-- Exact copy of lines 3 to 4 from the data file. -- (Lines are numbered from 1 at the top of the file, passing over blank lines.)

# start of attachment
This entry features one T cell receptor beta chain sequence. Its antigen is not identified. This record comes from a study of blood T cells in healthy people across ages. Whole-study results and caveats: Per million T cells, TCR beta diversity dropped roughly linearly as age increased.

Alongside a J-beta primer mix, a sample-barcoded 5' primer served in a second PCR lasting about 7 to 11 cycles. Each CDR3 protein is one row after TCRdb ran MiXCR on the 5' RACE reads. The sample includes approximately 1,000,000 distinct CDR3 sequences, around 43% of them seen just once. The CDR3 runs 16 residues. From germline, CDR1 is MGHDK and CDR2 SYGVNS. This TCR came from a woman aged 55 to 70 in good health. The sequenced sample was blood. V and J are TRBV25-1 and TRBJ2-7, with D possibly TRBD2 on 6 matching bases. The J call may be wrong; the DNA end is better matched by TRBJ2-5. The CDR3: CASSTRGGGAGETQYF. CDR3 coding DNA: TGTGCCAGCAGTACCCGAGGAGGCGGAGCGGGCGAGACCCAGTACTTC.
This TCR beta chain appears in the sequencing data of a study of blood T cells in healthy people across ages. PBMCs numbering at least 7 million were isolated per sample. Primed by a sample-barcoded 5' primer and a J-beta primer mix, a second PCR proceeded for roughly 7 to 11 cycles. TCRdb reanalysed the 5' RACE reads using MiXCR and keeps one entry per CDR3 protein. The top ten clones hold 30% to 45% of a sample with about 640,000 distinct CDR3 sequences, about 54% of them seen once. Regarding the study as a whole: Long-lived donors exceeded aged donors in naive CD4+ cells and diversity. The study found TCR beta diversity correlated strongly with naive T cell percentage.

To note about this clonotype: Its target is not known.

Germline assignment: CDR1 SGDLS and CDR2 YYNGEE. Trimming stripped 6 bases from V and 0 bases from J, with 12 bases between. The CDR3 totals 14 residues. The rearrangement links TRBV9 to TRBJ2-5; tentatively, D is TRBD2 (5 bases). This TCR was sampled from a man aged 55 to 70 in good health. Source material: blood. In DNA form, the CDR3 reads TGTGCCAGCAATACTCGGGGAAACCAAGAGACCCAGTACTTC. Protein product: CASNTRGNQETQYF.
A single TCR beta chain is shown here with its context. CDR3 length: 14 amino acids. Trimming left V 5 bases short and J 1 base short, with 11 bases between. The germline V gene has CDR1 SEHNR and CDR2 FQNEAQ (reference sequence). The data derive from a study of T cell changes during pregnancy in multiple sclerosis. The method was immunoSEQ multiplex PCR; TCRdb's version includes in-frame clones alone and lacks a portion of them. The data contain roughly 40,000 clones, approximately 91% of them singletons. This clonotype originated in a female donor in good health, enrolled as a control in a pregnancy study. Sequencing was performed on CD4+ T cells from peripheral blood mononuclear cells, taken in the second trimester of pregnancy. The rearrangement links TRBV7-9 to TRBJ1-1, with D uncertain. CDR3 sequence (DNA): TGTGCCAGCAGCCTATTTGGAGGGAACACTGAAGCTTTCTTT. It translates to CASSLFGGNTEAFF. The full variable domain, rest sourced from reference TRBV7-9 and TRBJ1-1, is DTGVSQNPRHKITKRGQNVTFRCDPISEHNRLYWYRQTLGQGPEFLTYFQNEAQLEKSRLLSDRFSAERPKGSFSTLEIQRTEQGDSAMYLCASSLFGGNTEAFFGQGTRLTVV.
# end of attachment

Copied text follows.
This TCR beta chain appears in the sequencing data of a study of blood T cells in healthy people across ages. PBMCs numbering at least 7 million were isolated per sample. Primed by a sample-barcoded 5' primer and a J-beta primer mix, a second PCR proceeded for roughly 7 to 11 cycles. TCRdb reanalysed the 5' RACE reads using MiXCR and keeps one entry per CDR3 protein. The top ten clones hold 30% to 45% of a sample with about 640,000 distinct CDR3 sequences, about 54% of them seen once. Regarding the study as a whole: Long-lived donors exceeded aged donors in naive CD4+ cells and diversity. The study found TCR beta diversity correlated strongly with naive T cell percentage.

To note about this clonotype: Its target is not known.